Nothing ruins a good trip – whether it’s an amusement park visit for the kids, getting the jump on Christmas shopping, or attending a Roger Waters concert – more than prolonged hunting for parking. Tom Vanderbilt, the author of Traffic, thinks that parking lot circling regresses us to a primitive state, saying “The way humans hunt for parking and the way animals hunt for food are not as different as you might think.”

At Mitsubishi Electric, we’ve made it our mission to deliver a premium user experience to everyone in the car. It’s safe to say that the frazzled nerves and meaningless anxiety caused by parking lot stalking amounts to the exact opposite experience. So we started thinking, what if we could somehow use the car’s infotainment system to help drivers calmly find and reserve the nearest open parking spot? We think we’ve got a solution: Drones tied to the in-car infotainment system. Urban drones, to be precise, that act as personal parking-lot scouts and attendants. Here’s how it works.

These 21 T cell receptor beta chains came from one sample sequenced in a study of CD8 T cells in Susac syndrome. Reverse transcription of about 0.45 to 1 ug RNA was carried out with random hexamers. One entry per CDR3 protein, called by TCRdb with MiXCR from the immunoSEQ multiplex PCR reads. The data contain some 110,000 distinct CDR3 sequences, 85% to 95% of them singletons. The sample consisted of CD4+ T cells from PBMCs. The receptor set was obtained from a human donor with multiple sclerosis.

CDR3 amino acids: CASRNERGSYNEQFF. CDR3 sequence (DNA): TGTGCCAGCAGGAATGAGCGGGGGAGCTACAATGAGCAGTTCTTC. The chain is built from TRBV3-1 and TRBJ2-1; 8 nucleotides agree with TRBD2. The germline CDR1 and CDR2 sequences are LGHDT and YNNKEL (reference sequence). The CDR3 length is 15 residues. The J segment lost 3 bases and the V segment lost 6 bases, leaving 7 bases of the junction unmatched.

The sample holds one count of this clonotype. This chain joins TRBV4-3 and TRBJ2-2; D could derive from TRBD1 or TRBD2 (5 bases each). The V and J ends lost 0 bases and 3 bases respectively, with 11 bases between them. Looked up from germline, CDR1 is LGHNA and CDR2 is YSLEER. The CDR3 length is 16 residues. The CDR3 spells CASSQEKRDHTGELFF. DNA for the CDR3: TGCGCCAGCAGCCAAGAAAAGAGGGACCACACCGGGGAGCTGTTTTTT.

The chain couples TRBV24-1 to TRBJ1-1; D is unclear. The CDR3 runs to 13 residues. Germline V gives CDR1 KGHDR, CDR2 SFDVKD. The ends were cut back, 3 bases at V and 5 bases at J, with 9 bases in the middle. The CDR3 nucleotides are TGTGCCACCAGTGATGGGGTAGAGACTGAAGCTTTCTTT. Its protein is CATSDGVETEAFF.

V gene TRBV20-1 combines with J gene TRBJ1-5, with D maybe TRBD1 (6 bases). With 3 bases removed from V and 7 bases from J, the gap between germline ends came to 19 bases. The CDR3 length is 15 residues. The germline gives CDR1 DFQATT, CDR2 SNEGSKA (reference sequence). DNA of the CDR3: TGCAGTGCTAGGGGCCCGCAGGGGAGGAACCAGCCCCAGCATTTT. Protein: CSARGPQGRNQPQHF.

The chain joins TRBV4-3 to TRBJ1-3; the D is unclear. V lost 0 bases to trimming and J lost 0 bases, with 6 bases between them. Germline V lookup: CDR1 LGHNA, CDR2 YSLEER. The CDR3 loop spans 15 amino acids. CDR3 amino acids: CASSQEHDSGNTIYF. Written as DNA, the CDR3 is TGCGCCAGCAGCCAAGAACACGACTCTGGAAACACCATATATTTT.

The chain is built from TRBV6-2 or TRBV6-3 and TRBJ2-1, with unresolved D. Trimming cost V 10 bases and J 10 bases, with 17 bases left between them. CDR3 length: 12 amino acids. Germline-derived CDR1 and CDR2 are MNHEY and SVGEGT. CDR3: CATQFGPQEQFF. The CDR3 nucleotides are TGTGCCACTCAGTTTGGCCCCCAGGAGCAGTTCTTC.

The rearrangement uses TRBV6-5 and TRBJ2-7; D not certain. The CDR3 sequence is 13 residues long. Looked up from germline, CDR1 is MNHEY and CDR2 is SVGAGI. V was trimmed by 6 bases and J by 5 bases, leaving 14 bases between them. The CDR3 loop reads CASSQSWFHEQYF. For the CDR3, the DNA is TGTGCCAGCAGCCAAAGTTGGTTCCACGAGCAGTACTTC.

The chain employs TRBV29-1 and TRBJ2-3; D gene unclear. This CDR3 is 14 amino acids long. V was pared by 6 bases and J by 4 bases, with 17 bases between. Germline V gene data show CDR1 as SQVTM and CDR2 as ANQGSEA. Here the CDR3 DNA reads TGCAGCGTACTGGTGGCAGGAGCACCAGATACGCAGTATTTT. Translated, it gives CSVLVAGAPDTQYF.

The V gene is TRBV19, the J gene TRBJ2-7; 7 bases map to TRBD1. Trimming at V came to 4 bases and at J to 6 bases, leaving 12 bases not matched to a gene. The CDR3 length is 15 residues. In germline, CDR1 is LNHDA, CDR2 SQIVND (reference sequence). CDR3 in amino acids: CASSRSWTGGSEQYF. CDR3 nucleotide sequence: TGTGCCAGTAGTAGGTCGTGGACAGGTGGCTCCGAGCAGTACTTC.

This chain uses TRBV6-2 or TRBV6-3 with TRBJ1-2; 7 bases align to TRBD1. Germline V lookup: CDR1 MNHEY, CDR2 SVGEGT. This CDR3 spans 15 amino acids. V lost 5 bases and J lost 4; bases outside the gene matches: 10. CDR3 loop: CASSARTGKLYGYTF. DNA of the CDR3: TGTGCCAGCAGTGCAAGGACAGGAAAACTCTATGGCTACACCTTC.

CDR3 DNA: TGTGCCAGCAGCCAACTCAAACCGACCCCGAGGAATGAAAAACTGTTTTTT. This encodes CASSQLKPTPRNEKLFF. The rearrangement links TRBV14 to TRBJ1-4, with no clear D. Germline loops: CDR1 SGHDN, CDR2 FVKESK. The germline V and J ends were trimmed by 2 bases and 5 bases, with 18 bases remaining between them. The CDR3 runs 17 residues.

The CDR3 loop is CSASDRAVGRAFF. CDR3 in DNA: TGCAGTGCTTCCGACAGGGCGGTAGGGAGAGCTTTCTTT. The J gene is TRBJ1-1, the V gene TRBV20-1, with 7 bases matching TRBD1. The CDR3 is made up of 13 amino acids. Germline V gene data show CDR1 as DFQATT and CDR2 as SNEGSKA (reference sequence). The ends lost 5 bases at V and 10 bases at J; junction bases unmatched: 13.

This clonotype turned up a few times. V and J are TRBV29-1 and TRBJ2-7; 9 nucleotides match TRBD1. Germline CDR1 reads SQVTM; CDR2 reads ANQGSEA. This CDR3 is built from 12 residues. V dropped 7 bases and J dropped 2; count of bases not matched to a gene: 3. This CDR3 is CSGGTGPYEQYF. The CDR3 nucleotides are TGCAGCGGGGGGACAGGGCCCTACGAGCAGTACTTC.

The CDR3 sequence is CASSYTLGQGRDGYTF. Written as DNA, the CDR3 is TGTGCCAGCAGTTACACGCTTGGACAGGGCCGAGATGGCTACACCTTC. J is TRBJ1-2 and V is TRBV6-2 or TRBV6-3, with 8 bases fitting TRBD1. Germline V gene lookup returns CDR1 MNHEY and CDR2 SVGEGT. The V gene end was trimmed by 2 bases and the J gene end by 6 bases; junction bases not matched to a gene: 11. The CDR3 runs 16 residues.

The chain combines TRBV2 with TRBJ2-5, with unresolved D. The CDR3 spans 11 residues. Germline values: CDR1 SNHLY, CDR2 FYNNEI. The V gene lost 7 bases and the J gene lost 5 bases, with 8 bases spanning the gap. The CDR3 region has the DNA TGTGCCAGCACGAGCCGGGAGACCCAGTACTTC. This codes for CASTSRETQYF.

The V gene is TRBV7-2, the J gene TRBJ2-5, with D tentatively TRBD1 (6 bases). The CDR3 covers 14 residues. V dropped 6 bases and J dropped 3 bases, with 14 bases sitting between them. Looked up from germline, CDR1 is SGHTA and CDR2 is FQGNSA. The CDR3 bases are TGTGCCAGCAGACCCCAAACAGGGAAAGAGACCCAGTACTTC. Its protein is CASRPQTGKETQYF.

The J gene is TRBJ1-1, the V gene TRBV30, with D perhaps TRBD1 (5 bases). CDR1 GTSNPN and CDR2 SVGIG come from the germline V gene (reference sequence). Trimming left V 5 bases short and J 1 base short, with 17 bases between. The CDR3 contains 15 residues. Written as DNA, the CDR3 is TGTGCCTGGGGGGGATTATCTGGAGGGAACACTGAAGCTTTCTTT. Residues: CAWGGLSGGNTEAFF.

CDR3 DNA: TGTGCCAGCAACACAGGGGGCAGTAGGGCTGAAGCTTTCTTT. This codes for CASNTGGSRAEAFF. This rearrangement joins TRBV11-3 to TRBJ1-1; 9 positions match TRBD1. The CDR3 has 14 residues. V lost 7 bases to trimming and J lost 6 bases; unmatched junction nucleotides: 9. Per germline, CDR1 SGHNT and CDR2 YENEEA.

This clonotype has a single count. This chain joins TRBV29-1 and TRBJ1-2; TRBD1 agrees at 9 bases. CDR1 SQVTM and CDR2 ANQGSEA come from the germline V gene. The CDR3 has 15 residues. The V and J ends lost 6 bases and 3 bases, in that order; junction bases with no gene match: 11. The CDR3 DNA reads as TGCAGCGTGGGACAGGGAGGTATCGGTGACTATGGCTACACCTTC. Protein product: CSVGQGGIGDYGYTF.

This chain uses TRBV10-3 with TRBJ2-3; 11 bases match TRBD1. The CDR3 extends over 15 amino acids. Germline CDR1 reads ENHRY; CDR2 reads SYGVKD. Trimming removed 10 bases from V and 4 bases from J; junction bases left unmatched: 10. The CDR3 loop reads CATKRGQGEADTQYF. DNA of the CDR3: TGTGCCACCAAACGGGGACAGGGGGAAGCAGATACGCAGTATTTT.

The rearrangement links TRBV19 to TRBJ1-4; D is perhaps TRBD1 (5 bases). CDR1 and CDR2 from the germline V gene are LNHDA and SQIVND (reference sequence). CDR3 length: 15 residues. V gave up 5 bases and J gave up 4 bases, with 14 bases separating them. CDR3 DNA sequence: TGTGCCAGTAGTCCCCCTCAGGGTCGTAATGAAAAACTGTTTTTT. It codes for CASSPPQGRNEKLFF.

As a driver approaches the entrance of a parking lot, the car’s drone (which is docked on the roof of the car) takes to the air. It rises above the crowd of cars and, seeing that there are no open spots in the current lot, flies to the next. With its camera, the drone zooms in to see a car pulling out of spot #26. It sends video of the newly available space through a wireless link to the FLEXConnect.AI system in the car. At that point, the driver assays the proposed spot and clicks OK. The drone, having received the green light, flies down to the spot and hovers there to reserve it. Meanwhile, the nav system reroutes the car with a map and turn-by-turn directions to the safely held acquisition.

Imagine how much calmer people will feel with cars and drones doing all the heavy lifting? Make an appointment to visit our booth at CES 2018 in January for a demo that will actually make your customers look forward to their next mega-parking lot experience.